Pixie-Bobs are described as “big, lively and outgoing.”  The breeds’ devotion to its family belies its somewhat wild look. They tend to be a large cat where the male and female can weigh up to 12 and 25 pounds respectively.  They are brawny and muscular which is why some breeders believe that the Coastal Red Bobcat had to be the founding father. Their ears tend to be tufted and resemble that of a bobcat by having lynx tips on the ears. Pixie-Bobs have a thick wooly coat like a bobcat and can be either long or short haired. They normally have a striped coat pattern and come in a variety of colors, but most are tawny, light gray, or reddish.  Their eye color can be from golden brown to gooseberry green.  A Pixie-Bob’s tail is a minimum of 2 inches by can be as long as to their hock.  Their facial hair grows downward giving them the appearance of a man’s muttonchop sideburns. One other unique feature that some Pixie-Bobs have are that some are polydactyl.  This means that they have more than the usual number of digits on its paws.  Polydactyl cats are considered lucky, so if you own a Pixie-Bob, luck may be on your side.

Pixie-Bobs are inquisitive and like to interact with families, so they are true companions and members of the family because of their relaxed attitude.  They communicate with their families with a pleasant voice and standard meows and purrs.  They are active and enjoy being friends.  They enjoy interaction with families and have been described by some as “the cat that thinks it is a dog.”  Pixie-Bobs love going on car rides and walks just like dogs.  They also get along well with dogs and other pets. Because they tend to be a medium to long haired breed, they do require a weekly brushing to prevent mattes from forming and regular nail trims.

If you have a Pixie-Bob cat or even a good ol’ domestic shorthair, the Olsen Veterinary Clinic tries to meet the expectations for all of your pet’s needs. If you have any questions or issues please do not hesitate to call us at (618)-656-5868.

How To Remove Tree Sap From Your Dog’s Fur

remove tree sap from your dog's furDogs seem to get into ugly predicaments during the summer.  If they like to wander, sometimes they may come back with that sticky tree sap that can cause debris like rocks or pine needles to stick to their paws.  This can sometimes be quite painful and it leads to an owner figuring out how to remove the sap from your pet.  Some types of sap can be toxic if ingested or cause irritation if it comes in contact with your pet’s skin, so it is important to work quickly to remove it.

Fortunately, removing tree sap is an easy process and can be done using common household items.  Below are some steps that I recommend to remove sap from the fur.

  1. If the sap is hardened, it will need to be softened using a hair dryer set on its lowest setting. Test the dryer first with your hand to find a safe distance where the air feels warm but not hot.
  2. Loosen the sap by using olive oil, mineral oil, or smooth peanut butter. Massage the product onto the affected fur and let it sit a few minutes.  It is important to only use products that are safe if ingested, since your pet may try to lick the oily substance off its fur.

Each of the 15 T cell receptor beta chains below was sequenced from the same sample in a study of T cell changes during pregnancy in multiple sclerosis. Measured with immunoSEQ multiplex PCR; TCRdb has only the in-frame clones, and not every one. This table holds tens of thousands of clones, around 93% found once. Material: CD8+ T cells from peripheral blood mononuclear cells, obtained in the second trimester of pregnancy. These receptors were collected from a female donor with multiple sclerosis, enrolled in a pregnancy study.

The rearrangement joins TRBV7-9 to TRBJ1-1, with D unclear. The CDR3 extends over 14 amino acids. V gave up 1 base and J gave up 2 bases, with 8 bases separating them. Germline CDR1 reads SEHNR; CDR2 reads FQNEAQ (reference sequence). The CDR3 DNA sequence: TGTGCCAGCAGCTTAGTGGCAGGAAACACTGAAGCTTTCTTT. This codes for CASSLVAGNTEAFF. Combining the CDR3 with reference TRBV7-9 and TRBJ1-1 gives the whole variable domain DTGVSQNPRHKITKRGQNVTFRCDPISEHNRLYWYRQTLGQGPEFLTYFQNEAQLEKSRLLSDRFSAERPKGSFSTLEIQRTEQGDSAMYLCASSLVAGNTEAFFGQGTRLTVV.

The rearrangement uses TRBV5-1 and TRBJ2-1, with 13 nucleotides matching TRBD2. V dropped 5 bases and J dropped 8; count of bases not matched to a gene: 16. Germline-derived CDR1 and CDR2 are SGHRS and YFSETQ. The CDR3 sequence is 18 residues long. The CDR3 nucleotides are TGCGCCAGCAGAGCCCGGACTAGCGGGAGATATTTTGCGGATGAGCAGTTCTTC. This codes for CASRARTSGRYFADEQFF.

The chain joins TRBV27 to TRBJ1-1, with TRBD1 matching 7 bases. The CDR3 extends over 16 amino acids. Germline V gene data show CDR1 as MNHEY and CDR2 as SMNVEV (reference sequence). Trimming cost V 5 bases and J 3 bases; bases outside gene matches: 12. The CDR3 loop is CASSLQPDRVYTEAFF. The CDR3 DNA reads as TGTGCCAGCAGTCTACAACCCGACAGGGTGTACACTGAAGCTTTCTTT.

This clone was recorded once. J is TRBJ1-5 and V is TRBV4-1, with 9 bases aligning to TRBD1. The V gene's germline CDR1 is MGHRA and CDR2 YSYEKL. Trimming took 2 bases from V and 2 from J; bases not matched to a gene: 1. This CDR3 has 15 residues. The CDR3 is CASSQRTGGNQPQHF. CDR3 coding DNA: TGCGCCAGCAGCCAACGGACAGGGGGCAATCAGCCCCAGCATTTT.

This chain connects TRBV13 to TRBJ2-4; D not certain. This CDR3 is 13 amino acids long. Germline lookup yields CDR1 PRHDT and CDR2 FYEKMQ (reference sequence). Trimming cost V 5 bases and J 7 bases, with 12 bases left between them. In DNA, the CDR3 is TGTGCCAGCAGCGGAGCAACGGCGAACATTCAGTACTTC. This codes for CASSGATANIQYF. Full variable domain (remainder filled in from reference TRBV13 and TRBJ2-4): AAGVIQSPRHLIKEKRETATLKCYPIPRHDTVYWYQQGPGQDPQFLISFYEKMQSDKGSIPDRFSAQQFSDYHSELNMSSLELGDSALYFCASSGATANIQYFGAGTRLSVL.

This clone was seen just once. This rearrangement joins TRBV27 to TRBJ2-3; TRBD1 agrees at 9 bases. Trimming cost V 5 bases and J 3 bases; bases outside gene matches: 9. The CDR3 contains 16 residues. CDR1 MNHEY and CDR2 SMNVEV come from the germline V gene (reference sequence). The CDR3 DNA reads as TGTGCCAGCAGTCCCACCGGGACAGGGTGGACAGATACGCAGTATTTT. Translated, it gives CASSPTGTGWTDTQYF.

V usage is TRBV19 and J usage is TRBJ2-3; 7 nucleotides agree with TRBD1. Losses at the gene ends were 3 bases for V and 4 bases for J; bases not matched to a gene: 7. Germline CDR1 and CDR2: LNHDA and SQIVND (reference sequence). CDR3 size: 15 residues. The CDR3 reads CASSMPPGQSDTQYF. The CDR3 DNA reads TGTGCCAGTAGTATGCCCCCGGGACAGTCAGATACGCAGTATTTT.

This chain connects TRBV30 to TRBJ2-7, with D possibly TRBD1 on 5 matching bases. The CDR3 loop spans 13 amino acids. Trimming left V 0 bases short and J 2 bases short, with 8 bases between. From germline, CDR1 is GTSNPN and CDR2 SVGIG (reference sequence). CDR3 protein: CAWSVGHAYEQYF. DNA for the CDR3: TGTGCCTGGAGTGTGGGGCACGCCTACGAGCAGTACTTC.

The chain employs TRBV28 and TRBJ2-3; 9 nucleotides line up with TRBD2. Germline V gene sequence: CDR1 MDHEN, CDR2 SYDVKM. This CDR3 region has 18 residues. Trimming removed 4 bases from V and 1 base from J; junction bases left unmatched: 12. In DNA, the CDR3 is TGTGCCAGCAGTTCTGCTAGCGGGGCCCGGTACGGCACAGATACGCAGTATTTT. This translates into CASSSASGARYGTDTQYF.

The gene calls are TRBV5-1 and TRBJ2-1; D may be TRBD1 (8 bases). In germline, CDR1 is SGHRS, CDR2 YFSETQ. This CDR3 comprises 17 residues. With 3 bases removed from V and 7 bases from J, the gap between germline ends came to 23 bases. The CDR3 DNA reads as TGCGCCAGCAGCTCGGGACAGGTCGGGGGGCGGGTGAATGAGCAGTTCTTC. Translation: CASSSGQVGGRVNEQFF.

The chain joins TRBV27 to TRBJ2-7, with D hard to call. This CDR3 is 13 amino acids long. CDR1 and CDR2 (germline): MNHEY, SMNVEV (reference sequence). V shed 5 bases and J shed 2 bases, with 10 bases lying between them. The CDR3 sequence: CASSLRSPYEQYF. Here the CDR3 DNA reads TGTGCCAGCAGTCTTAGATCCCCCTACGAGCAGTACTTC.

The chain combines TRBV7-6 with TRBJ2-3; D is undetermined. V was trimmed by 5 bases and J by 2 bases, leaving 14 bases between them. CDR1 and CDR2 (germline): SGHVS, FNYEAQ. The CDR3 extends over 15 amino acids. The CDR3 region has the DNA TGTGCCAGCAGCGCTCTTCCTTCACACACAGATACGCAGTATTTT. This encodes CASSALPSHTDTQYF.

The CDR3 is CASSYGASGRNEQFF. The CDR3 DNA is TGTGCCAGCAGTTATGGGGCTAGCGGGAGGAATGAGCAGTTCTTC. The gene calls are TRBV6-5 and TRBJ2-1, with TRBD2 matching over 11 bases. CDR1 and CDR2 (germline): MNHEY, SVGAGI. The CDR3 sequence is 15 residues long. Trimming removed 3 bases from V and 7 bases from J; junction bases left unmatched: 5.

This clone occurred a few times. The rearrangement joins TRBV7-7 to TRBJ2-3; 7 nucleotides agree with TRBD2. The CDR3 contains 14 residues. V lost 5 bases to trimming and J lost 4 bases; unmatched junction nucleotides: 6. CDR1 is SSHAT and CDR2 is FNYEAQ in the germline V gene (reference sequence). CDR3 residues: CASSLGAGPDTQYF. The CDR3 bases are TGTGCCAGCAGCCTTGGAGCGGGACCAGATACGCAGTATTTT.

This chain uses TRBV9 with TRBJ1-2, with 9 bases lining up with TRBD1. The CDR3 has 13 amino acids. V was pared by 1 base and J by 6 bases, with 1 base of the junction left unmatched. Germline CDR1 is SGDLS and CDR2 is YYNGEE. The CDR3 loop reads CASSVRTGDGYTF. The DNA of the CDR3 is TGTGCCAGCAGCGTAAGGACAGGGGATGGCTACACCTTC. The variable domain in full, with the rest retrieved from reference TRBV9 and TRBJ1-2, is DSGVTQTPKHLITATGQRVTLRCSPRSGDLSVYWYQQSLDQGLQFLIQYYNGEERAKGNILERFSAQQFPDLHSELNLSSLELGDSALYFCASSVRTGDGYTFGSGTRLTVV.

3. Use your fingers and a wide-tooth comb to carefully and slowly work the sap out of your pet’s fur. As you go, you can wipe some of the oily product and residue with a washcloth or paper towel.
  4. If there are stubborn patches near the tips of the hair, you can carefully trim them with a scissors, making sure to avoid cutting too close to the skin.
  5. Do a final cleanse with a pet friendly shampoo and warm water. You may need to shampoo the area more than once to get all of the oily product out.

To remove sap from the feet, massage the area with the products listed above and them bathe them in a pet shampoo.  The stubborn areas of fur around the paws may need the assistance of a groomer if you do not feel comfortable with that area.

As stated before, work quickly because that sap can cause some local irritation and digestive issues.  If they experience symptoms like nausea, vomiting, weakness or irritation, seek your veterinarian as soon as possible.

What Pets Do To Make Our Lives Better

what pets do to make our lives betterAs many of you know, I usually write  monthly blogs informing the readers about what we can do to make your pets’ lives better and happier.  However this month, I am reversing the trend and writing about what pets do to make our lives better.

It is a proven fact that pets can reduce anxieties that we have.  To people with anxieties, pets can be like a superhero.  Everyone has their own coping mechanisms that work for them, but sometimes having a pet can curb anxiety.  By just having a pet present, even though it can’t talk, a person’s phobic and anxiety disorders are often reduced by the pets companionship. This relationship builds self confidence for people that are anxious when they go out in the world.

With depression, people tend to self isolate.  So with having a pet, people are forced to go out and walk.

Pets are always down to cuddle.  That contact can do wonders to curb anxiety.  Maybe it makes you feel less alone or less like you have to handle everything by yourself.  With this bonding, one gets a mutual relationship in which the pet and owner give warmth, love and nurturing.  Research has also shown that tactile sensations can even lower blood pressure.

Pets are always the ones that listen and don’t ever offer advice.  As humans, sometimes we don’t want advice—we just want to vent.  A pet will never try to fix you.  You can sit for hours on end ranting and they will never try to solve you or your problems. A pet sitting there listening loves you and sometimes that is all you need.